They share anecdotes — a neighbor’s dog that moved where it sleeps, young children who can’t rest, a new pool that will be less enjoyable with the loud noise — and discuss strategies to fix the problem. They talked about a nuisance lawsuit or the company building a berm.
Digihost, based in Toronto, plans to build a barrier to block some of the noise from the plant, with a design change in the works currently pausing construction.
“The plant in North Tonawanda continues to advance through the NYS bureaucratic process,” Digihost counsel Nick Williams said in a statement. “While we go through that process, we continue to comply with all state and local laws and ordinances, including noise ordinances. We carefully monitor noise levels everyday and work with city officials to verify measurements and ensure compliance.”
The Fortistar plant emitted more carbon dioxide in the first three months of 2022 than in the previous two years combined, according to EPA data. The plant has typically run only in the summer months to supply electricity to the grid.
The company had been scouting other potential sites in New York, but the moratorium puts that into question. They also operate a mining operation at a former American Axle plant in Buffalo.
The North Tonawanda plant in Niagara County meets DEC emissions regulations, according to the company. The plant’s Title V air permit, which addresses emission standards, expired last year and an application for a renewal has been submitted in a timely manner, according to DEC.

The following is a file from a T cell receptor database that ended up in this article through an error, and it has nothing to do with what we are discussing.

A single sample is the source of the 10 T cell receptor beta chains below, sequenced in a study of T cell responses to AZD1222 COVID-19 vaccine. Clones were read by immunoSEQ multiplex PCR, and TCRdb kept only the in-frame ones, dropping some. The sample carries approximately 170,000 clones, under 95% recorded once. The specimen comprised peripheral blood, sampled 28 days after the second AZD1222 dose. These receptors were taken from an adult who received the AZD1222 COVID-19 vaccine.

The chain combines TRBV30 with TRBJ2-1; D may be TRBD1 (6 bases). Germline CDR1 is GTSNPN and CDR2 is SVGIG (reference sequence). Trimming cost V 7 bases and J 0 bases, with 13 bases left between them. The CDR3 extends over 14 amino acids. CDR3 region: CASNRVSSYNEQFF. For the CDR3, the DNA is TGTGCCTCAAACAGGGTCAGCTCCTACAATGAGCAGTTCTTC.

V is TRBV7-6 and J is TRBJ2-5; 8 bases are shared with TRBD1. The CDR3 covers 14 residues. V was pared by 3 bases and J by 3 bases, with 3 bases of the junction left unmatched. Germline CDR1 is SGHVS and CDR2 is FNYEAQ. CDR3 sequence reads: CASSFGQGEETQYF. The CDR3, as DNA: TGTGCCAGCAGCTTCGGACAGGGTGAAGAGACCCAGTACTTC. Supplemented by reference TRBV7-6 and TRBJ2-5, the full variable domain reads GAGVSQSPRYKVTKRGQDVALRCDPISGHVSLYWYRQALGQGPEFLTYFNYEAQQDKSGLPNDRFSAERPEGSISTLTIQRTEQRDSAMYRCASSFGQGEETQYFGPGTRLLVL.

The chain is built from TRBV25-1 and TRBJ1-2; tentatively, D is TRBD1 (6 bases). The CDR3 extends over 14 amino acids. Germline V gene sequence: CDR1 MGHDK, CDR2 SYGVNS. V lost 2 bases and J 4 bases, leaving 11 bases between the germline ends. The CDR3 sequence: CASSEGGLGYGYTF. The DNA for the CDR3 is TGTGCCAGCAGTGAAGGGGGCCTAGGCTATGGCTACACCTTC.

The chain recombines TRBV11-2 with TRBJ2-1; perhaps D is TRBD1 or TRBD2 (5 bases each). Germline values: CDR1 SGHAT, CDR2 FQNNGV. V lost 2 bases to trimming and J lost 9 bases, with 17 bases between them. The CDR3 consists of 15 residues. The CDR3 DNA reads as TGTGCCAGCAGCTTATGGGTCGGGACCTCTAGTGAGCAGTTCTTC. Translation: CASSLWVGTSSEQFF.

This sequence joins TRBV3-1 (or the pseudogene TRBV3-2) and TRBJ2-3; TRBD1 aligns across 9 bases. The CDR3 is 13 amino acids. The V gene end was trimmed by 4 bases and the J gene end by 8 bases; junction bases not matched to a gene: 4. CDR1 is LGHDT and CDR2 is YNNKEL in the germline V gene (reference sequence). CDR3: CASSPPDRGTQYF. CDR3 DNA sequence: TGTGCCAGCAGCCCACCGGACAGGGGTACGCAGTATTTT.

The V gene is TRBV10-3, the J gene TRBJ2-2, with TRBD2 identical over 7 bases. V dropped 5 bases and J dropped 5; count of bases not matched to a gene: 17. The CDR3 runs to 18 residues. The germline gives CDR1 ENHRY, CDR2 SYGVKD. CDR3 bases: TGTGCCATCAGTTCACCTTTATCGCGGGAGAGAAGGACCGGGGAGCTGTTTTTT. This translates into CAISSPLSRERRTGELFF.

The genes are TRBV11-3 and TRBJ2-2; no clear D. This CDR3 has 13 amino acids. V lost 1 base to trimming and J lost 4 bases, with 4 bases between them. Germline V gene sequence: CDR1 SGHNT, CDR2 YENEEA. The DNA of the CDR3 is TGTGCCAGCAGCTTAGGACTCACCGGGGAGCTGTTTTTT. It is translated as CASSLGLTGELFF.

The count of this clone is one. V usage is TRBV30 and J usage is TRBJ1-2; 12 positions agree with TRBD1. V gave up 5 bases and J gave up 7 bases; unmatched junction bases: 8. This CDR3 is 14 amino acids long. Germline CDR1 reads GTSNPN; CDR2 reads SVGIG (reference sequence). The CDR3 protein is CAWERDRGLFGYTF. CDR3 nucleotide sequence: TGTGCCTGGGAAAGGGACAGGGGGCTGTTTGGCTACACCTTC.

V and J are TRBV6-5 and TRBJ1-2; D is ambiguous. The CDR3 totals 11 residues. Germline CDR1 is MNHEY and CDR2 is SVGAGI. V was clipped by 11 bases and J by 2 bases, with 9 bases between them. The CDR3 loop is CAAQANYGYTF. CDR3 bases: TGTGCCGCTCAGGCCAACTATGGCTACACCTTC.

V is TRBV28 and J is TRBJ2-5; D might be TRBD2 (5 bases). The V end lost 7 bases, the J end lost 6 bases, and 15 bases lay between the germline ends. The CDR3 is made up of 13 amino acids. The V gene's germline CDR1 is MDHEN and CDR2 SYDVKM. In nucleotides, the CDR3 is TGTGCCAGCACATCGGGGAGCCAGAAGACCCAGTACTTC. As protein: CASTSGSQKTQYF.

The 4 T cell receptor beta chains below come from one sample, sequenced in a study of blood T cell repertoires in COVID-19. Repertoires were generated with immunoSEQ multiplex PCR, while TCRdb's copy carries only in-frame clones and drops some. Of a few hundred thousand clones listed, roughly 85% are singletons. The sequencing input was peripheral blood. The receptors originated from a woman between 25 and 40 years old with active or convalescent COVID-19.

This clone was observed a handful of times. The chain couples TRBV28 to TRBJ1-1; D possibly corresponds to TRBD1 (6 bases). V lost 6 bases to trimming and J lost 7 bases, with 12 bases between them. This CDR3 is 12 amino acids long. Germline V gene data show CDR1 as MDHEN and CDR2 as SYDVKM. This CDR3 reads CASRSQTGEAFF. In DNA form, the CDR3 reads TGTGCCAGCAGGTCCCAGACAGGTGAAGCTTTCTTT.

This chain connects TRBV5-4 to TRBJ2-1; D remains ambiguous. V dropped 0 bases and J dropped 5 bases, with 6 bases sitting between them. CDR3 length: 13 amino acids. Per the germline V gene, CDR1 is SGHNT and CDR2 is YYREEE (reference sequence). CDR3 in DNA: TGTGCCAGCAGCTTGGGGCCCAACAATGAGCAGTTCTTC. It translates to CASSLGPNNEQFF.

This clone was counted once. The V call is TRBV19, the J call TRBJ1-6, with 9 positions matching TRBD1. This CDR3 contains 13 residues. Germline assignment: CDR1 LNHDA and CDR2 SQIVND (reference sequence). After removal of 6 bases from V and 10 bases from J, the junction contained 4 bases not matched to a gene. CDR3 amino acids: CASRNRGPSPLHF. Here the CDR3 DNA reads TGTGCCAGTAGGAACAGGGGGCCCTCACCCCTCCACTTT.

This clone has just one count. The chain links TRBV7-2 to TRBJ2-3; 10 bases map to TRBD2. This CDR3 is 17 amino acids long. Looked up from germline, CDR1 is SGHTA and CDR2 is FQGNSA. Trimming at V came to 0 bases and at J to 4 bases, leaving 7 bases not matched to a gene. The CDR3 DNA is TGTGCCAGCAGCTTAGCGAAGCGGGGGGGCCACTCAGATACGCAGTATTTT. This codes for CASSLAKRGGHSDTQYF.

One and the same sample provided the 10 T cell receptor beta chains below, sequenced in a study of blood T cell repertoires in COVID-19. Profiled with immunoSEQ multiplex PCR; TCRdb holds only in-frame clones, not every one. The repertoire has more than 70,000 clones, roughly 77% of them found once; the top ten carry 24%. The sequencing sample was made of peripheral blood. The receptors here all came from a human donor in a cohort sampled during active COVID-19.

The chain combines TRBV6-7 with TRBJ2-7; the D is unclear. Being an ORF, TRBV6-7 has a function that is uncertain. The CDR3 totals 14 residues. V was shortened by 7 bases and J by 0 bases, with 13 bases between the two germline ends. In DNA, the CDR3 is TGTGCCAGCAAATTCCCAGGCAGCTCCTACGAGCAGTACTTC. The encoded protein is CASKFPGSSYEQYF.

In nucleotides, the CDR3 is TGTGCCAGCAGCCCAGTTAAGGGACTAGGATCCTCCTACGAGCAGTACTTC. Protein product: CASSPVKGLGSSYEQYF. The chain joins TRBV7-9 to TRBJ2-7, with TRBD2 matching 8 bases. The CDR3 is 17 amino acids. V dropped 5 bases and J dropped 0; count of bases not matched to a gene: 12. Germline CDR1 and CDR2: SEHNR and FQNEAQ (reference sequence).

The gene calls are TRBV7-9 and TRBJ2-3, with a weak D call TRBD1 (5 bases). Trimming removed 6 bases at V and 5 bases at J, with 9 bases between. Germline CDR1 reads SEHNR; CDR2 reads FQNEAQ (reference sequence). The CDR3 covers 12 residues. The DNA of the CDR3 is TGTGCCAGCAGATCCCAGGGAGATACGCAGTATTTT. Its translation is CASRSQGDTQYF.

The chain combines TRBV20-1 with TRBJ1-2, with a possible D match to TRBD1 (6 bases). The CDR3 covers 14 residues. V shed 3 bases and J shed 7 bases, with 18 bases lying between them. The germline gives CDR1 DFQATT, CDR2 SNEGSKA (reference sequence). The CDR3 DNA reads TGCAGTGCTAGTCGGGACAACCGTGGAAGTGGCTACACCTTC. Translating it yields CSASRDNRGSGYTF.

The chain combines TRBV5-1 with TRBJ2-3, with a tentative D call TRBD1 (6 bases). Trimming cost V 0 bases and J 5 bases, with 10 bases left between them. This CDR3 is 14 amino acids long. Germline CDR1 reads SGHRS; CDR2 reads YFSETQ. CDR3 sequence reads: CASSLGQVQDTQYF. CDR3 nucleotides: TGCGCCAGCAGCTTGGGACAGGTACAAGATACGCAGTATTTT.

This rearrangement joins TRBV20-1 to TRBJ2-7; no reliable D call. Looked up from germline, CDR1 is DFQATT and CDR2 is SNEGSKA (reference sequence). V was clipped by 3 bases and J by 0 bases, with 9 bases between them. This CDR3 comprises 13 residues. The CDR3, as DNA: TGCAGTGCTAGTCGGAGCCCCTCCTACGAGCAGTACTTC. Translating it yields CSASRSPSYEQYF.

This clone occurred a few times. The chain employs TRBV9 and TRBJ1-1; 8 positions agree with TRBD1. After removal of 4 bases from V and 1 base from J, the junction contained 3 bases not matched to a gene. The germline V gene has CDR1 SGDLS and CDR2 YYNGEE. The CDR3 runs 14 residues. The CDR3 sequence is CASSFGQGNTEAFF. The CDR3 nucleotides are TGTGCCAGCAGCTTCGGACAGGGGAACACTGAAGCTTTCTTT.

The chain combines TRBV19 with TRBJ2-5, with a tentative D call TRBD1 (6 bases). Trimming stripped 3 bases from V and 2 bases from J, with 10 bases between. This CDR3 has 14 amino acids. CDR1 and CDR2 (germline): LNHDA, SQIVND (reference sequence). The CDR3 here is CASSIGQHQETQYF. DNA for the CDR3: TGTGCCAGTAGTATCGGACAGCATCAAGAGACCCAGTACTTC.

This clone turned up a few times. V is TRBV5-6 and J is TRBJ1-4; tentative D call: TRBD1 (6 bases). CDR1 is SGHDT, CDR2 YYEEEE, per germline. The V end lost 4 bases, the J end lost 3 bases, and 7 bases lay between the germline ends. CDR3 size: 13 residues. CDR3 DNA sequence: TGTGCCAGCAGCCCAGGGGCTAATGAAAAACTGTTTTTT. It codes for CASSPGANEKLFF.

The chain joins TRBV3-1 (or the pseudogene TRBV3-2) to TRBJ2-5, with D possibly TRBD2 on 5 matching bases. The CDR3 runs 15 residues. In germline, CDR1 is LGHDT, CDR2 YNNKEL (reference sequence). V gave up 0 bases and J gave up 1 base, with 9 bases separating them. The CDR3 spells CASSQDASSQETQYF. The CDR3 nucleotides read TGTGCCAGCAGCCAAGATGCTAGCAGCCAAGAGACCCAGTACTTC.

That permit review will also pose a test for the state’s application of the climate law, similar to Greenidge’s renewal application.
Industry representatives have been pushing back on New York’s proposed two-year moratorium on new or renewed permits filed in the future for proof of work cryptocurrency mining operations at fossil fuel plants. The bill, which has passed the Assembly and needs approval in the state Senate, where a broader prohibition passed last year, will not affect Greenidge or Digihost’s facilities.
Despite the narrow focus of the bill — drastically watered down from earlier versions, one of which would have entirely halted all large-scale mining in the state for at least three years — the cryptocurrency industry has continued to raise concerns, warning that it will chill investment in the state.
“If the bill passes, it will likely result in New York taxpayers footing the bill for transition to renewable energy, while other States will have private industry paying the tab,” said Kyle Schneps, director of public policy at Rochester-based Foundry, a Bitcoin mining operation. He said renewable energy companies pricing crypto mining into their models have backed away from projects in the state because of the pending moratorium.
The measure will not have an immediate impact on the more common type of large-scale digital currency mining in New York: those that draw power from the electric grid. These are scattered across upstate New York, a region where the electricity mix is already largely zero emissions, underpinned by aging nuclear power plants and massive hydroelectric dams.